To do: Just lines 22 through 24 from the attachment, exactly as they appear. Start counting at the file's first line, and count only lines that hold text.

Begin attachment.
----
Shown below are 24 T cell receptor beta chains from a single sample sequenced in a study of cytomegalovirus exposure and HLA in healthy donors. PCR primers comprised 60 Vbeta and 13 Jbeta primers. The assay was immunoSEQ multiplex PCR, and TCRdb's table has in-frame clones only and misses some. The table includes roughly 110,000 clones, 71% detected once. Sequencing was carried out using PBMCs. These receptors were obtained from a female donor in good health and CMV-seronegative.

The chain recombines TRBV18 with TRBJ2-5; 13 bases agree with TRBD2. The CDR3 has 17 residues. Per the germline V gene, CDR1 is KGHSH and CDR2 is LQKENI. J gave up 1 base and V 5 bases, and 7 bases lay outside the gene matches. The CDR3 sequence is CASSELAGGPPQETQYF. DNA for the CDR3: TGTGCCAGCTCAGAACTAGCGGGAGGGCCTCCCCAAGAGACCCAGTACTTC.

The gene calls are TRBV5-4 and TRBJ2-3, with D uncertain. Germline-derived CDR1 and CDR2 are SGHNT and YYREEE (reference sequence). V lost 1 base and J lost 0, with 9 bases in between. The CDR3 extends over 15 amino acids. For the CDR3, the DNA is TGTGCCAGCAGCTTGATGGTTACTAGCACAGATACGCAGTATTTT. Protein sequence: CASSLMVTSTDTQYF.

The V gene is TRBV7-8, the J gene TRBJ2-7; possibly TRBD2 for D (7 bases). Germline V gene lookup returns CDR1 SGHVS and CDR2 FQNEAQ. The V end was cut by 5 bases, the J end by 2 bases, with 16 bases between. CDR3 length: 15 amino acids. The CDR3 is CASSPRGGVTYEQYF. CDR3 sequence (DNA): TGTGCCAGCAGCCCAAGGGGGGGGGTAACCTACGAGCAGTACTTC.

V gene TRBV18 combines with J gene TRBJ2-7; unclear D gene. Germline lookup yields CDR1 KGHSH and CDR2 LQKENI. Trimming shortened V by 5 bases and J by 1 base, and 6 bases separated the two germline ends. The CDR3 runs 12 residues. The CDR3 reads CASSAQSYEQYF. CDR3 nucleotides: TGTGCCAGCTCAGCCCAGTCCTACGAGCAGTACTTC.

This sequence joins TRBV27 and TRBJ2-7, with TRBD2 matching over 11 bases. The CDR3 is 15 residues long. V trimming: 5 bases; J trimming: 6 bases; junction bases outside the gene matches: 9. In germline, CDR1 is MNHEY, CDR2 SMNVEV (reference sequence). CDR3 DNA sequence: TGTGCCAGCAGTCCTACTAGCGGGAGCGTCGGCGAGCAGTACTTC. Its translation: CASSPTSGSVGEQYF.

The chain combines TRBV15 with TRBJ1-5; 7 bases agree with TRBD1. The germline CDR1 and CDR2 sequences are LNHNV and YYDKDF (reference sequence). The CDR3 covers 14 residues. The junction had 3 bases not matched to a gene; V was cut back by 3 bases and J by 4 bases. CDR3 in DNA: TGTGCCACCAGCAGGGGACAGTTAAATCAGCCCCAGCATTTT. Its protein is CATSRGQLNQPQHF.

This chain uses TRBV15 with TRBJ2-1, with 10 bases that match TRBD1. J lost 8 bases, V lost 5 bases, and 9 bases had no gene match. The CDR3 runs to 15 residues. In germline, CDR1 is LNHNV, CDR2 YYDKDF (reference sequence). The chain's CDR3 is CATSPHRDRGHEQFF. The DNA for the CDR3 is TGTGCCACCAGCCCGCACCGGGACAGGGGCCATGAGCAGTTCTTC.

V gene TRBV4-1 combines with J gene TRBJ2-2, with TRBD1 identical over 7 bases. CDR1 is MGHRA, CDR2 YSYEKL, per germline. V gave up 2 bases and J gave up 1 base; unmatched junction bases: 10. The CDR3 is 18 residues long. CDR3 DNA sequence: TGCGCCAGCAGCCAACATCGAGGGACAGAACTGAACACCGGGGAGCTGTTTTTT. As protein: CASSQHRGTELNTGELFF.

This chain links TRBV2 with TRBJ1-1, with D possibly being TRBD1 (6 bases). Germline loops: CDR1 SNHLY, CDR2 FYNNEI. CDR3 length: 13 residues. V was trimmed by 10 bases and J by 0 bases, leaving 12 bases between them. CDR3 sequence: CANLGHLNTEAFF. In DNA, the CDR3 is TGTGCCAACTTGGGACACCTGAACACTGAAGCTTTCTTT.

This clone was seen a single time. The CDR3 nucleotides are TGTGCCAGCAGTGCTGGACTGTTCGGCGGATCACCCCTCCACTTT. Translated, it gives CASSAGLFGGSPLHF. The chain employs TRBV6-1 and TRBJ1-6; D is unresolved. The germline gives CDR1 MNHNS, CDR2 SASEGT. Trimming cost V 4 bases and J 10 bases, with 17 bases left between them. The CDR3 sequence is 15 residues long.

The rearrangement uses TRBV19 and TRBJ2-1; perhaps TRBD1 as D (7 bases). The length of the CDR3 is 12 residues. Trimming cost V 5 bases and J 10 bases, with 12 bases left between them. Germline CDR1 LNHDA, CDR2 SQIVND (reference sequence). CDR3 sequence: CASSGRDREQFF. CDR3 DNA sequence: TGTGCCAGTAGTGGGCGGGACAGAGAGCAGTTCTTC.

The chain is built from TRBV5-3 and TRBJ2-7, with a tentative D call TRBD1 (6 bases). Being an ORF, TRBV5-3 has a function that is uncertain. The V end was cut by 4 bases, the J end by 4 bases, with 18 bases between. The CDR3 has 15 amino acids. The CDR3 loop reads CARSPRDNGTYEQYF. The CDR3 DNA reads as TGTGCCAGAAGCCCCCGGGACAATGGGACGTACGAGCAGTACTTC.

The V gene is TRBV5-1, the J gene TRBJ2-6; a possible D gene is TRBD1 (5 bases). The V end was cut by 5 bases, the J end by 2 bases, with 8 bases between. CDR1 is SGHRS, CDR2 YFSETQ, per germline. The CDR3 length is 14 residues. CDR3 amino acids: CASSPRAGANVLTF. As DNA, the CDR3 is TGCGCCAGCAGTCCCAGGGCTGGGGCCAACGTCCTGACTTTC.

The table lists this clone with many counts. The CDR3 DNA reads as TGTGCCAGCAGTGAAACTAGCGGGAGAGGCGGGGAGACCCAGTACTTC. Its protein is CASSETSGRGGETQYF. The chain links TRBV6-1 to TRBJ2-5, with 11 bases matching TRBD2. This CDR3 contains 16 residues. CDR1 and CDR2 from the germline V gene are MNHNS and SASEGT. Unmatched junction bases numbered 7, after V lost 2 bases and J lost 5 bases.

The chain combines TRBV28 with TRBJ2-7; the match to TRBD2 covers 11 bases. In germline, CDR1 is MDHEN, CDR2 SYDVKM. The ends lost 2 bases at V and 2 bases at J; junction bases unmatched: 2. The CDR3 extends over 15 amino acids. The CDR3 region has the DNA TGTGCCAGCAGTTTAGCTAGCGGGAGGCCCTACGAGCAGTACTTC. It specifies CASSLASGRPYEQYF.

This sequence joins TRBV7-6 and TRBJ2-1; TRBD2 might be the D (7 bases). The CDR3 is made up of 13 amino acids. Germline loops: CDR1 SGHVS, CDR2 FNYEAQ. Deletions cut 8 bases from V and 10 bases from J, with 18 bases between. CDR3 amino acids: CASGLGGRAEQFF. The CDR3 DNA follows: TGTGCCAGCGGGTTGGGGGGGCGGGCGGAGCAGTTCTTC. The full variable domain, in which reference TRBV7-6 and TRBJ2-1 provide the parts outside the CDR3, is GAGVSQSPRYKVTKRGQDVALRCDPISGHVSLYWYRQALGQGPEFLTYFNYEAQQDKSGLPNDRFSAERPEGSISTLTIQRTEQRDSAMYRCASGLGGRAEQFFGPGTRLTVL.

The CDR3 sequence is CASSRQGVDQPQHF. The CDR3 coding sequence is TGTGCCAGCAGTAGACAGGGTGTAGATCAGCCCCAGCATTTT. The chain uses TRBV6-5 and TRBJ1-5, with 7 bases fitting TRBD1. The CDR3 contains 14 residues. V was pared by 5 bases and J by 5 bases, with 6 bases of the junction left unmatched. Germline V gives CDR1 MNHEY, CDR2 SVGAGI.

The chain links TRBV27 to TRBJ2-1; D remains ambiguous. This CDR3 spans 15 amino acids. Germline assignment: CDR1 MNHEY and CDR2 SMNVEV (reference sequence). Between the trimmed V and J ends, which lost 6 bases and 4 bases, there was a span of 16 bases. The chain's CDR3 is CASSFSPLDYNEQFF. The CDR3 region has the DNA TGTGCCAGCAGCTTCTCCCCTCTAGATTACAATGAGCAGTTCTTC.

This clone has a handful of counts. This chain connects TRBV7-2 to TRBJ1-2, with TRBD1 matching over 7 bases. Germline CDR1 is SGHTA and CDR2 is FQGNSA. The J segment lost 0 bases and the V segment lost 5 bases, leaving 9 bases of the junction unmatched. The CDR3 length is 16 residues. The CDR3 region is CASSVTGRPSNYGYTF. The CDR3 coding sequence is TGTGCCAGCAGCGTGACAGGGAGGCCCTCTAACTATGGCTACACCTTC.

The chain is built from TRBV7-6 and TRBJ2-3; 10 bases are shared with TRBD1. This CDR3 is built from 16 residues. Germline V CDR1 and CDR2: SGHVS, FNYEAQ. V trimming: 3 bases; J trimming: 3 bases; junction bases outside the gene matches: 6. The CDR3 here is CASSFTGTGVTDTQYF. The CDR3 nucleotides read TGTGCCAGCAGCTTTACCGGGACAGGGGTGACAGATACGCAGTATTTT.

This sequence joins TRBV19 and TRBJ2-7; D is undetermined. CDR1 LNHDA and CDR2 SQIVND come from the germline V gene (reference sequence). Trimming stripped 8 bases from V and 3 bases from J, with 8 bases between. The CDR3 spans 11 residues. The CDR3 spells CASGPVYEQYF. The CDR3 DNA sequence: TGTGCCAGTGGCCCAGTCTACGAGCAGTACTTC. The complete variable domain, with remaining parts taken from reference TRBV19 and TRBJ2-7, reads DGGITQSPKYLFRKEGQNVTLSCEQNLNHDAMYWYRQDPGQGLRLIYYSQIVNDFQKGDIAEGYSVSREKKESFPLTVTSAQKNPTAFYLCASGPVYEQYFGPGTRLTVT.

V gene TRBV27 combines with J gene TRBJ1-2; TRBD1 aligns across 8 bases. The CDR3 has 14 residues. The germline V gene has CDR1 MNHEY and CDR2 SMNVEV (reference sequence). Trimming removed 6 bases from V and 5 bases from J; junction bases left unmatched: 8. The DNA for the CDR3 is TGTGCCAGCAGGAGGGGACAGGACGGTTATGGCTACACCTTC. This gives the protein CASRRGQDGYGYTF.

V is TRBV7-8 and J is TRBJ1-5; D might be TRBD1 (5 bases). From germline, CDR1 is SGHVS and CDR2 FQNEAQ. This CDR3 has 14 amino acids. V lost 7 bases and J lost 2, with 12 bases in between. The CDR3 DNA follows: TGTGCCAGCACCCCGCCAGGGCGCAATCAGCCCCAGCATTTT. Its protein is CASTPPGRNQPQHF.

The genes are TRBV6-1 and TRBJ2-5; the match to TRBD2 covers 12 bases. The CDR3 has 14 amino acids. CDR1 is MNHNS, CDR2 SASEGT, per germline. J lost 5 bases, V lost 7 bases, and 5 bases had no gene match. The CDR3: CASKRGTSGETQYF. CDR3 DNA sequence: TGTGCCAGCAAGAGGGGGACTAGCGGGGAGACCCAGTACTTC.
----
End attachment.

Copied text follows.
This sequence joins TRBV19 and TRBJ2-7; D is undetermined. CDR1 LNHDA and CDR2 SQIVND come from the germline V gene (reference sequence). Trimming stripped 8 bases from V and 3 bases from J, with 8 bases between. The CDR3 spans 11 residues. The CDR3 spells CASGPVYEQYF. The CDR3 DNA sequence: TGTGCCAGTGGCCCAGTCTACGAGCAGTACTTC. The complete variable domain, with remaining parts taken from reference TRBV19 and TRBJ2-7, reads DGGITQSPKYLFRKEGQNVTLSCEQNLNHDAMYWYRQDPGQGLRLIYYSQIVNDFQKGDIAEGYSVSREKKESFPLTVTSAQKNPTAFYLCASGPVYEQYFGPGTRLTVT.

V gene TRBV27 combines with J gene TRBJ1-2; TRBD1 aligns across 8 bases. The CDR3 has 14 residues. The germline V gene has CDR1 MNHEY and CDR2 SMNVEV (reference sequence). Trimming removed 6 bases from V and 5 bases from J; junction bases left unmatched: 8. The DNA for the CDR3 is TGTGCCAGCAGGAGGGGACAGGACGGTTATGGCTACACCTTC. This gives the protein CASRRGQDGYGYTF.

V is TRBV7-8 and J is TRBJ1-5; D might be TRBD1 (5 bases). From germline, CDR1 is SGHVS and CDR2 FQNEAQ. This CDR3 has 14 amino acids. V lost 7 bases and J lost 2, with 12 bases in between. The CDR3 DNA follows: TGTGCCAGCACCCCGCCAGGGCGCAATCAGCCCCAGCATTTT. Its protein is CASTPPGRNQPQHF.